These shrubs are a common sight around Florida due to their ability to withstand drought. Here are the basics around this beautiful flowering plant for your garden.
Bougainvillea is a tropical vining shrub that comes in a wide array of bright and fanciful colors. The "flowers" are actually modified leaves, called bracts, that are long-lasting and bright. The colorful bracts outshine the plant's true (but tiny) flower, much like a poinsettia. They appear periodically throughout most of the year, but are especially plentiful in the winter, when the splashes of color are a welcome sight. Bougainvillea blooms in fuchsia, red, white, yellow, and orange. Bougainvilleas require full sun and actually perform better when their soil is left a little dry, making this a perfect plant for the drought-tolerant landscape. It needs to be protected from frost and freeze.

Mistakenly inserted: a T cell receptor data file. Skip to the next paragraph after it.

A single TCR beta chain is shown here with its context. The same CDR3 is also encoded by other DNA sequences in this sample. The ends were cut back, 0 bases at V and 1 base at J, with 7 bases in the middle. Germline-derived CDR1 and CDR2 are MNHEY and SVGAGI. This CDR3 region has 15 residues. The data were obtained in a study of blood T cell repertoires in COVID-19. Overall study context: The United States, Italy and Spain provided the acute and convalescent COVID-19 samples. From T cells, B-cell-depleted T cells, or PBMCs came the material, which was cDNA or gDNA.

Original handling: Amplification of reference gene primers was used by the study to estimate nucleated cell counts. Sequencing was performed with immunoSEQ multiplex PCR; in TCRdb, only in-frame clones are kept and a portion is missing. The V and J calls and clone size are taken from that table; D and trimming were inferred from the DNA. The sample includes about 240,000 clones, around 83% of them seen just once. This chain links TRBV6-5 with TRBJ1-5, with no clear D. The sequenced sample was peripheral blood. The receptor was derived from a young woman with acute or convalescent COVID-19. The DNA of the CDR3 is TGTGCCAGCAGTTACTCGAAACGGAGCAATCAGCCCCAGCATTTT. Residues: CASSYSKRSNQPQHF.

It can be pruned into a shrub-like form, trained to grow over fences and trellises, and even used for espaliers. Dwarf varieties can be planted on top of a wall or in hanging baskets, where they will create cascades of color. The best time to prune bougainvillea is in late winter or early spring after its flowers, or at the start of the rainy season. If you wait until late summer or early fall, your plant may produce fewer flowers during the following winter. It's a good idea to wear heavy gloves since many cultivars have sharp thorns. Use a pair of pruning shears to cut back any errant branches, and work to give your plant a pleasing shape. You can even use the smaller cuttings to propagate new plants. If you do, then you'll be able to share beautiful Bougainvilleas with all your gardening friends.
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